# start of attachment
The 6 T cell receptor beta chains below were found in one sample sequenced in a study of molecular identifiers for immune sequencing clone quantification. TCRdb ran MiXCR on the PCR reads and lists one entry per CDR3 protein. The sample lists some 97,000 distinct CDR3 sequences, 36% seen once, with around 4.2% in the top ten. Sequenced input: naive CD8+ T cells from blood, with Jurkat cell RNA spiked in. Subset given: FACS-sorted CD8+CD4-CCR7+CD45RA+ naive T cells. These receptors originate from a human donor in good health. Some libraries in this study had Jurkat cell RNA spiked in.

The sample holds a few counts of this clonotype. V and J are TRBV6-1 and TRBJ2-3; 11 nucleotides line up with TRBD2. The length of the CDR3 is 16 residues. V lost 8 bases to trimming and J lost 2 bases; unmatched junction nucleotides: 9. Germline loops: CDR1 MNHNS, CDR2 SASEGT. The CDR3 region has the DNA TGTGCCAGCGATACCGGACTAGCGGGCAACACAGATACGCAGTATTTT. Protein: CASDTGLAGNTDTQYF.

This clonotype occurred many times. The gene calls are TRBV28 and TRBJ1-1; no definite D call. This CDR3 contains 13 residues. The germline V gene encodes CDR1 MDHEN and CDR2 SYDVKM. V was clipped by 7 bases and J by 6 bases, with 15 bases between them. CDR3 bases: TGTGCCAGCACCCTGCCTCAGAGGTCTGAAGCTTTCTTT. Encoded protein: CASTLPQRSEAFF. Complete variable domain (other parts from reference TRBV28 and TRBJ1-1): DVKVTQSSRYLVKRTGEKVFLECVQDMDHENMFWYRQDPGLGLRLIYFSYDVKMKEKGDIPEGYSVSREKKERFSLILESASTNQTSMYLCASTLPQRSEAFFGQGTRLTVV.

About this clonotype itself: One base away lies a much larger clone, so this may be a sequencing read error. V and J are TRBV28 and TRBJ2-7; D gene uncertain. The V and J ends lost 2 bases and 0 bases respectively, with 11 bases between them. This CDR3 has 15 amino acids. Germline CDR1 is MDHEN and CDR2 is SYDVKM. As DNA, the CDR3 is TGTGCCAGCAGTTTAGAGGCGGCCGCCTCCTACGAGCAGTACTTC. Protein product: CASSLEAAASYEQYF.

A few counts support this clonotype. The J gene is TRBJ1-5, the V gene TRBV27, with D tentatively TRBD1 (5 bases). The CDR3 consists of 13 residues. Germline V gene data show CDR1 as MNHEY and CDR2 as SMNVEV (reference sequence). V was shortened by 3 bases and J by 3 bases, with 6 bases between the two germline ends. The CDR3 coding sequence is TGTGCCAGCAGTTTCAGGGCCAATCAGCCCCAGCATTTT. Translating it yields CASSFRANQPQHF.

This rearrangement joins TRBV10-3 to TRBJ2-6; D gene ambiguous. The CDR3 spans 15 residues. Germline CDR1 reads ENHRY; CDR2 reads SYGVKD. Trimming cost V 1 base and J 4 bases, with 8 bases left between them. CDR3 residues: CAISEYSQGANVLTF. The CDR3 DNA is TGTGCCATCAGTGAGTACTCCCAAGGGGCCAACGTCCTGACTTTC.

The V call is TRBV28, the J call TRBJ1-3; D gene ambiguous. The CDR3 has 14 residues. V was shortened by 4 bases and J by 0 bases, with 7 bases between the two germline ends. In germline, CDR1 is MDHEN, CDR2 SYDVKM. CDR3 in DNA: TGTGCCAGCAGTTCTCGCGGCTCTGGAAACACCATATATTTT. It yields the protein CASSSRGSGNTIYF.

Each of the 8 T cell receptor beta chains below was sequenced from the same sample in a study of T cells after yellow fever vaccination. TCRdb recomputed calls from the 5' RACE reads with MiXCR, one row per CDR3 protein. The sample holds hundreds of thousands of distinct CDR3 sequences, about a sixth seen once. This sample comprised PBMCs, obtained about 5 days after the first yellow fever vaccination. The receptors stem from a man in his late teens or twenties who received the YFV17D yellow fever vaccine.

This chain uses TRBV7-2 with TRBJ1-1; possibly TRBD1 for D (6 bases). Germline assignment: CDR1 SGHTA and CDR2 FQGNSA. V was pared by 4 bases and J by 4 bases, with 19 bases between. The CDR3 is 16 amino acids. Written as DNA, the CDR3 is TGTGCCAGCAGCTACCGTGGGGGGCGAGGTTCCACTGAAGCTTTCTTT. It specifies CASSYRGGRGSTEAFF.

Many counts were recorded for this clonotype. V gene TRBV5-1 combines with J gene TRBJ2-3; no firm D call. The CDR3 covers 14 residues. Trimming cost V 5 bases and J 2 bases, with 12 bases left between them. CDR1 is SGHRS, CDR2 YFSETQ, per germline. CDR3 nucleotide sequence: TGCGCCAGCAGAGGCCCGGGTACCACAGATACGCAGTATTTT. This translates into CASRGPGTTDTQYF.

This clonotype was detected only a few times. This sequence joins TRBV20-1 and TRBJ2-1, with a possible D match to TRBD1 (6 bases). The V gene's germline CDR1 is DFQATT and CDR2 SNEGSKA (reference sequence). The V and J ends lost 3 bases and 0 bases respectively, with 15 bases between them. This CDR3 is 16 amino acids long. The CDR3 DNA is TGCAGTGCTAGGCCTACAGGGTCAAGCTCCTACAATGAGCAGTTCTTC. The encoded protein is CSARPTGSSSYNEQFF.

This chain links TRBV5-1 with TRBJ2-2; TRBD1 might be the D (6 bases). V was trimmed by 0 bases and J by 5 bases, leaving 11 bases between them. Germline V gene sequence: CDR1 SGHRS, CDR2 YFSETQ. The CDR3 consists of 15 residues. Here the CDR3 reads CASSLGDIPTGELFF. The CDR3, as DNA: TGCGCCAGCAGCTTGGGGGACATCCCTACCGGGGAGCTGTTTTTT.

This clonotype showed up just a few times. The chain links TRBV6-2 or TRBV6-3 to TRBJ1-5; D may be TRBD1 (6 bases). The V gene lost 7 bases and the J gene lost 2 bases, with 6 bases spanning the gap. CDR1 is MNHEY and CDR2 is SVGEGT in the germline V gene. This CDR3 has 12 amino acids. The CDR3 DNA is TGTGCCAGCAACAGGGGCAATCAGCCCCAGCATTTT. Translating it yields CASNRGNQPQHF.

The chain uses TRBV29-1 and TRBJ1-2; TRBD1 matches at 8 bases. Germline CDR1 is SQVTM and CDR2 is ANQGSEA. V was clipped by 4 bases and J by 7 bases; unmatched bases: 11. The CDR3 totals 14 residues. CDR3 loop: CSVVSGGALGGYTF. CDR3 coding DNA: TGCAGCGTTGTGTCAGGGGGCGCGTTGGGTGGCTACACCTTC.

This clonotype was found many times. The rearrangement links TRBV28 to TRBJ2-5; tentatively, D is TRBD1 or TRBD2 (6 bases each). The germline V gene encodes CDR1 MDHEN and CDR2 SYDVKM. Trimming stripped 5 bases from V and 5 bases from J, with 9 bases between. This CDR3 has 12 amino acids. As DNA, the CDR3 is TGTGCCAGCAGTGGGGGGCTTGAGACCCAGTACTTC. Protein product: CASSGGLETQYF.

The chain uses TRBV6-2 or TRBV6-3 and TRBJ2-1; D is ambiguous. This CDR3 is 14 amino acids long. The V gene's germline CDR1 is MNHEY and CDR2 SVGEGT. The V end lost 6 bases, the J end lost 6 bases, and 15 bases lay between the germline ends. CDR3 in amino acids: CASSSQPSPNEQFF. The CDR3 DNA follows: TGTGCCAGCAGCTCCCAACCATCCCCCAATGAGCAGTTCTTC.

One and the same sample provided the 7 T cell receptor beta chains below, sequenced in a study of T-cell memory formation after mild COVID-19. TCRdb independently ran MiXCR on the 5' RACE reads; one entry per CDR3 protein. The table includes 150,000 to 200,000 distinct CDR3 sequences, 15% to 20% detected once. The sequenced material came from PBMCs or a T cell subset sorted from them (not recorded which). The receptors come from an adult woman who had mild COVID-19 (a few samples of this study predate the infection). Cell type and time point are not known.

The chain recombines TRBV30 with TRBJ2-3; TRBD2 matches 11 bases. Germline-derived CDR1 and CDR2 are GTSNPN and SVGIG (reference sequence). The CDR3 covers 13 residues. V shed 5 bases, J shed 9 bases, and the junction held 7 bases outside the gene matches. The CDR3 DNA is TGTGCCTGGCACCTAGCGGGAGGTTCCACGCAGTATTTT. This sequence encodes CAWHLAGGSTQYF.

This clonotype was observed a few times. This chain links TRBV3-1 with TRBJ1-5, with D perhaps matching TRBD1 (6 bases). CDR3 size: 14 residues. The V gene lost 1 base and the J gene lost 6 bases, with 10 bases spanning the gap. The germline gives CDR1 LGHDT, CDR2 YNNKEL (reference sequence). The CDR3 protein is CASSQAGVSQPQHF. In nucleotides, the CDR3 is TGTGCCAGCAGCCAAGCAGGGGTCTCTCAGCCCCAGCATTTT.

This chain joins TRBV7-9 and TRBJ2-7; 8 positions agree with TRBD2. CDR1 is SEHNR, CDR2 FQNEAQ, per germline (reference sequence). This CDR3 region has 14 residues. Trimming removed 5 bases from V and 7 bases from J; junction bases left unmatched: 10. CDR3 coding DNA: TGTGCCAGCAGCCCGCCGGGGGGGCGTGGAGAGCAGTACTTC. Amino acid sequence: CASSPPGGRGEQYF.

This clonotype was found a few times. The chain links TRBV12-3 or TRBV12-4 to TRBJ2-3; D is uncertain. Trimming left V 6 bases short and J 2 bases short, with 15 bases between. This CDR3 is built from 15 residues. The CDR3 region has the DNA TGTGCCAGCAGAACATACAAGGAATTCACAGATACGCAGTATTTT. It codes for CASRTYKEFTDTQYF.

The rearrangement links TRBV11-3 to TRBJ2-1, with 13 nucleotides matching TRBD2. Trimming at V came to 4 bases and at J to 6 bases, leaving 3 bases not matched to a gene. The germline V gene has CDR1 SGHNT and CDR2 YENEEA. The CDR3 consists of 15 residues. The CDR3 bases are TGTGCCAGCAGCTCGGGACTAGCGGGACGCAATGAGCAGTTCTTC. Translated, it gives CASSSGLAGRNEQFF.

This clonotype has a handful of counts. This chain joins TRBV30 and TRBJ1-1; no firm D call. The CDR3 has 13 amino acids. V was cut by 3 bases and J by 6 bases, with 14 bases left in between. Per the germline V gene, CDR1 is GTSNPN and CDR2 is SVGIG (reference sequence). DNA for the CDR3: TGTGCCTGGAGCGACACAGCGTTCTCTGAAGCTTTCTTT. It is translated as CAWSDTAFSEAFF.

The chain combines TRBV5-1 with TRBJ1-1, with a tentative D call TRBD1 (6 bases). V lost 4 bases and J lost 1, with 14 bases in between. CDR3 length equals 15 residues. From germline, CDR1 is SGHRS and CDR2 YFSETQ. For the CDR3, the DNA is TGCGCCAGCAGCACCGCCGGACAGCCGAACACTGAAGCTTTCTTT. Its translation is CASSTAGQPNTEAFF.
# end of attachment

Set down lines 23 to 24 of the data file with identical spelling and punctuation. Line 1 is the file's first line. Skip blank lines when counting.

This clonotype has a handful of counts. This chain joins TRBV30 and TRBJ1-1; no firm D call. The CDR3 has 13 amino acids. V was cut by 3 bases and J by 6 bases, with 14 bases left in between. Per the germline V gene, CDR1 is GTSNPN and CDR2 is SVGIG (reference sequence). DNA for the CDR3: TGTGCCTGGAGCGACACAGCGTTCTCTGAAGCTTTCTTT. It is translated as CAWSDTAFSEAFF.

The chain combines TRBV5-1 with TRBJ1-1, with a tentative D call TRBD1 (6 bases). V lost 4 bases and J lost 1, with 14 bases in between. CDR3 length equals 15 residues. From germline, CDR1 is SGHRS and CDR2 YFSETQ. For the CDR3, the DNA is TGCGCCAGCAGCACCGCCGGACAGCCGAACACTGAAGCTTTCTTT. Its translation is CASSTAGQPNTEAFF.